Inside Redbubble

The Totally True History of Black Friday

What the heck is Black Friday all about anyway, and as a Redbubble artist why should you care? Well, we just so happen to have some knowledge for you and it’s so good we’re giving it away.

The origin of Black Friday, the most sales-y sales day of the year, was largely unknown for centuries. It wasn’t until a group of savings historians came together to share research—and removing 20% off of course—that we finally knew the true origin of this day. It’s believed that the original name was “Hey that’s mine, give me that too, mine mine mine”, but needed to be catchier so they went with Black Friday. This was of course inspired by the top selling product of that year, tuxedos for turkeys.

An alternative story, and one we’re told is factual, is that the term Black Friday originated in Philadelphia around 1950-60, and was related to the heavy pedestrian and vehicle traffic that occurred the day after Thanksgiving.(1) As the term became more and more popular, the common explanation was that this heavy sales day marked a profitable turning point for retailers, in that they moved from “in the red” to “in the black”.

During the early years of this term being used, there was some negativity associated with it. Police in Philadelphia needed to work longer hours to deal with the influx of shoppers, the Army-Navy football game that took place yearly on Saturdays, and shoplifters that would take advantage of the mania and push law enforcement to the limit. At one point there was an effort to change the term to “Big Friday”, in hopes of creating a more positive spin, but this didn’t take and by 1985 Black Friday had been adopted nationwide. It was during this time that the “red to black” explanation helped to give the sales day a more positive feel.


A few myths have surfaced over the years that claim to tell the true origin of Black Friday, and while the “red to black” story is technically inaccurate, these myths were negative enough to lead to boycotts of the sales day. However, none of these myths have any factual evidence to back them up. (2)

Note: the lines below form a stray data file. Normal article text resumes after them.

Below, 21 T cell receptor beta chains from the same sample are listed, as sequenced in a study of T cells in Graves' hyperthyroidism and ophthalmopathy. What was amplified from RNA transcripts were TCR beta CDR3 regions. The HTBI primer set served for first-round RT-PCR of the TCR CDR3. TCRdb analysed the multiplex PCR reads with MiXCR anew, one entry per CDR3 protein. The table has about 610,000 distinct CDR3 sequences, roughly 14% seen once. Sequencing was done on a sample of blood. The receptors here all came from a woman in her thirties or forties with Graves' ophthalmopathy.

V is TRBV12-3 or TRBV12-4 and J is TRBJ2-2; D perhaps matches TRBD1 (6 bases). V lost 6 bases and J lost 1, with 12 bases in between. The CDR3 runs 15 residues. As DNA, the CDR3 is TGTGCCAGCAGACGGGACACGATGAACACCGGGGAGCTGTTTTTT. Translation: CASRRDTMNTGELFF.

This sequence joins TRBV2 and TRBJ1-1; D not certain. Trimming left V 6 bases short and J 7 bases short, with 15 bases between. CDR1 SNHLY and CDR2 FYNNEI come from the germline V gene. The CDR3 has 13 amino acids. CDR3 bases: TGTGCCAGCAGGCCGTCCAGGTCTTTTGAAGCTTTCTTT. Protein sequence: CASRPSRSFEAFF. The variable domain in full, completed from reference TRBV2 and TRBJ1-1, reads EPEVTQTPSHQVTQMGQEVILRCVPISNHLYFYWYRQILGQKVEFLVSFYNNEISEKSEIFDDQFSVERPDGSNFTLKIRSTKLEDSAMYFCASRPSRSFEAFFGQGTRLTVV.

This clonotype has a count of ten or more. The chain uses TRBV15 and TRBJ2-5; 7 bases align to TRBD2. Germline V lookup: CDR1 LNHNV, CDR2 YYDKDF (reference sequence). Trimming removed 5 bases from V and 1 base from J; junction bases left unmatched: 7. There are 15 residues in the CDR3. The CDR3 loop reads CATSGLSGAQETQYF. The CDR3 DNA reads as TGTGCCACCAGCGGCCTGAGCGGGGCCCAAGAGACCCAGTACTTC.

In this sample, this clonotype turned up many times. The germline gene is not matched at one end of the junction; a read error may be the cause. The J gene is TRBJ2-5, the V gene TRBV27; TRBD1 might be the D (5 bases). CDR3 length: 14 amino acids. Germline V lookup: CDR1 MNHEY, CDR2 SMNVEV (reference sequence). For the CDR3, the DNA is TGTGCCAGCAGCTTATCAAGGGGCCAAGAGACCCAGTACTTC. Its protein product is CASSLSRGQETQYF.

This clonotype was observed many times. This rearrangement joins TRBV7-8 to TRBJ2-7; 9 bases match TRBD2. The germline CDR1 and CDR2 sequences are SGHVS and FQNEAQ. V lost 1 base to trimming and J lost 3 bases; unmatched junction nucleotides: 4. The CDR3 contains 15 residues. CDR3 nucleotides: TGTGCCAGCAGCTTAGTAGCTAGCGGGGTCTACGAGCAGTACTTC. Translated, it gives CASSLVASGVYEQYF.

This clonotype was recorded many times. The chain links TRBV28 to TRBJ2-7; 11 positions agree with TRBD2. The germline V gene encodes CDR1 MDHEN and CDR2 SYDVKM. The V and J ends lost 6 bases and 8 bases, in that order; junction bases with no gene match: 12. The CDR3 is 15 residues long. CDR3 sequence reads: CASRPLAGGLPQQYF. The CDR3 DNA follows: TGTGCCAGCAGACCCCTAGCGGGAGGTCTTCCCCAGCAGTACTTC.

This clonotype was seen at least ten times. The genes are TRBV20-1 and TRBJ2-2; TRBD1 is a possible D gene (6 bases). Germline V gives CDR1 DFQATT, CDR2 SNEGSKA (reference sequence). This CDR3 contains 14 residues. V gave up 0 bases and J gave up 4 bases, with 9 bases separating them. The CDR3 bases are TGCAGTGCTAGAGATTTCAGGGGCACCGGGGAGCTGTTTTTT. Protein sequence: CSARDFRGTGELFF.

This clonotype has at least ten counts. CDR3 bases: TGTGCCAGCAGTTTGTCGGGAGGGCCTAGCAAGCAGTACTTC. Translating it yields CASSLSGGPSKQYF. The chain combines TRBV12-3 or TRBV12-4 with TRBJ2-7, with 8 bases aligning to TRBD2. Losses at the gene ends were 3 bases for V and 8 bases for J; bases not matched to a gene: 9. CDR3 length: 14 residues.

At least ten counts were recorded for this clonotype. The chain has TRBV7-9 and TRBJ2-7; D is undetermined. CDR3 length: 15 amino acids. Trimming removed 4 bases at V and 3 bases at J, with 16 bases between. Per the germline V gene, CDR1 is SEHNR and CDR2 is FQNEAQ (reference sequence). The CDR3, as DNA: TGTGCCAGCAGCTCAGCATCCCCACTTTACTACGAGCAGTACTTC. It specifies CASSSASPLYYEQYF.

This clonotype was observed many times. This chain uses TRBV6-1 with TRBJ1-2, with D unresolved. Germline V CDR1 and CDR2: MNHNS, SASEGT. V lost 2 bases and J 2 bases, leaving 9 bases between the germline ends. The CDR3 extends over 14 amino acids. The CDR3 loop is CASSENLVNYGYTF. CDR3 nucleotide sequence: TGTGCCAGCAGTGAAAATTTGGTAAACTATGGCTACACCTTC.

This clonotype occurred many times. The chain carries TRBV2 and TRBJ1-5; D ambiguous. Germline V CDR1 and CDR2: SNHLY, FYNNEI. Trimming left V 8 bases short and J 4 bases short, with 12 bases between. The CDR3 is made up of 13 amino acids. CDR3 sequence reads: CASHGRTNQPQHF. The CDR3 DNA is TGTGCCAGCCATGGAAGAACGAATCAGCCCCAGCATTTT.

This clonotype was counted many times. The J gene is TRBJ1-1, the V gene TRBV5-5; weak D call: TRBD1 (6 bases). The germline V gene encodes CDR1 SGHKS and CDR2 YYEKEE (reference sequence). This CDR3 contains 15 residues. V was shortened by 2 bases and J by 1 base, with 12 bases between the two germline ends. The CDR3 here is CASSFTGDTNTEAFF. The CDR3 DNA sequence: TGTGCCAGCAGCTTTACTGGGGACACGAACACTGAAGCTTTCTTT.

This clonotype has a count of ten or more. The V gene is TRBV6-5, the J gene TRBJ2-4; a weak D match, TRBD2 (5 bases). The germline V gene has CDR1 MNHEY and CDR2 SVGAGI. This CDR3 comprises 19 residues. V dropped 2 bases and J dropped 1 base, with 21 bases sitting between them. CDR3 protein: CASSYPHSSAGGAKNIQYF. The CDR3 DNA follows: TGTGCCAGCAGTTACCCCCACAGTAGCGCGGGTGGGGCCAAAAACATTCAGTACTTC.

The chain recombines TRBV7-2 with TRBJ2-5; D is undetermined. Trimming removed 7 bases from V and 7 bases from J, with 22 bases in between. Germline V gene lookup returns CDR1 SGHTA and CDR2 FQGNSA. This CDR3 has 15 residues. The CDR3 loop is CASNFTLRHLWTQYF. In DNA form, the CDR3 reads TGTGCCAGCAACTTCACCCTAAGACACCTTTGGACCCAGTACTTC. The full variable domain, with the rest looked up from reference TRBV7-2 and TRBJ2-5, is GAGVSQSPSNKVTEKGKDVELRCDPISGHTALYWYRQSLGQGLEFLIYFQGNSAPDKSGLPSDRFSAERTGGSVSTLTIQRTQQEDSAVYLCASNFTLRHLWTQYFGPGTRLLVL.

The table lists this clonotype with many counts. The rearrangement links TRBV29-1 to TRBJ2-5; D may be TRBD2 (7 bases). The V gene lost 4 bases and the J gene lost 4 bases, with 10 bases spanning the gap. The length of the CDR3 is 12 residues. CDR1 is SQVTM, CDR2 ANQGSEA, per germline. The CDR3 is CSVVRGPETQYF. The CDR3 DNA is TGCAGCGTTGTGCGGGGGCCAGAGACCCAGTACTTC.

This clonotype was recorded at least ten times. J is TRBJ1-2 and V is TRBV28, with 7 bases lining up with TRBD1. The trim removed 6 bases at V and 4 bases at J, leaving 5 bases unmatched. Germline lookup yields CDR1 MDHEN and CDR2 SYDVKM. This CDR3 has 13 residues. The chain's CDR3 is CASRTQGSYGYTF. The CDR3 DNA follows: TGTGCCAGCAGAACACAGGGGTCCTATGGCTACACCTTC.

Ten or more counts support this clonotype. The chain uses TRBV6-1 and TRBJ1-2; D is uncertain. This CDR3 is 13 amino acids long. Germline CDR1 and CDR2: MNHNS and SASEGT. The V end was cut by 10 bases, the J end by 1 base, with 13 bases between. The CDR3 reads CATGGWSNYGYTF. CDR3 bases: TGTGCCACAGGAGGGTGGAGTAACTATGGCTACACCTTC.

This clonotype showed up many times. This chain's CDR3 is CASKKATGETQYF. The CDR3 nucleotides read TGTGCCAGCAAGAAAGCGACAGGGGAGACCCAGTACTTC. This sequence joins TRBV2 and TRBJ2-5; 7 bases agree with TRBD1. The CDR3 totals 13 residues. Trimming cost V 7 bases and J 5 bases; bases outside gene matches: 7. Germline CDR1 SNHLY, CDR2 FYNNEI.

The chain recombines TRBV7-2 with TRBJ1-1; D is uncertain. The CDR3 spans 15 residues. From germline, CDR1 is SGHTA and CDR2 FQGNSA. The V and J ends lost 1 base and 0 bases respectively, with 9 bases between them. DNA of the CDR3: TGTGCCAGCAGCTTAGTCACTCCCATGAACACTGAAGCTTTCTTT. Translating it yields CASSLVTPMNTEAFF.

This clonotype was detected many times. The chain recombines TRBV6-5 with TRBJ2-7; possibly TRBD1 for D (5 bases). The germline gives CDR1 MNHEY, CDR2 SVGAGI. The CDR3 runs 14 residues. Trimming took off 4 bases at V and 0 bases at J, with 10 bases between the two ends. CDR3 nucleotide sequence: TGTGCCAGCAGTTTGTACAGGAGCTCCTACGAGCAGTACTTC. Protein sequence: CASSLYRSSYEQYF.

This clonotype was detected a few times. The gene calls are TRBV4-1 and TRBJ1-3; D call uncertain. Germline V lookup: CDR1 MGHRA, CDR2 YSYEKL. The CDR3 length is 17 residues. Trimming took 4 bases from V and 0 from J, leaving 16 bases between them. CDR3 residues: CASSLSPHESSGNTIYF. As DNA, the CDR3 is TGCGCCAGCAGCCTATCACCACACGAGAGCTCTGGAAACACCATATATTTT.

The other significant time the term Black Friday was used, was during the U.S. Gold Crash on September 24, 1869. Two speculators, Jay Gould and his partner James Fisk, bought as much gold as they possibly could in an attempt to drive up prices. At one point they were making $15,000 dollars ($263k in 2016) for every dollar rise in gold. Once the scheme was known, Ulysses S. Grant stepped in and ordered $4 million in gold to be released, which not only drove down the price of gold but create a panic on Wall Street that would lead to turmoil for months. (3)

Black Friday has become so popular and profitable over the years, that many other retail holidays have sprung up, such as Cyber Monday. The benefit with this sales day is that all the shopping is online. This is nice, as you can shop from the comfort of your home and avoid any health or safety risks.

If you are planning on going out to shop on Black Friday, we recommend keeping safety and respect for others a priority. Remember that the employees of your favorite retail stores are working very hard, and most likely very long shifts away from family during the holiday weekend. Be kind and let them know you appreciate their hard work. Smiles are contagious.

Shopping online is the easiest way to go, and we totally recommend doing that. Grab a cup of coffee or tea, put on your favorite slippers, and be inspired. Our mobile app also goes great with a relaxing breakfast.

As an artist, what can you do to join in this season bursting with sales flavor? Glad you asked. We have an awesome post designed to help get you in the game. We call it the 2017 Holiday Design Guide. This guide is filled with tips, tricks, links to helpful posts, quotes, and also a custom holiday checklist video with Resident Artist Nicholas Miller.

This Holiday find your thing in style.

(Header Image: “Hurry Up” by smalldrawing)

View additional posts by Josh


Art historian, burrito enthusiast, and Email Marketing Specialist here at Redbubble.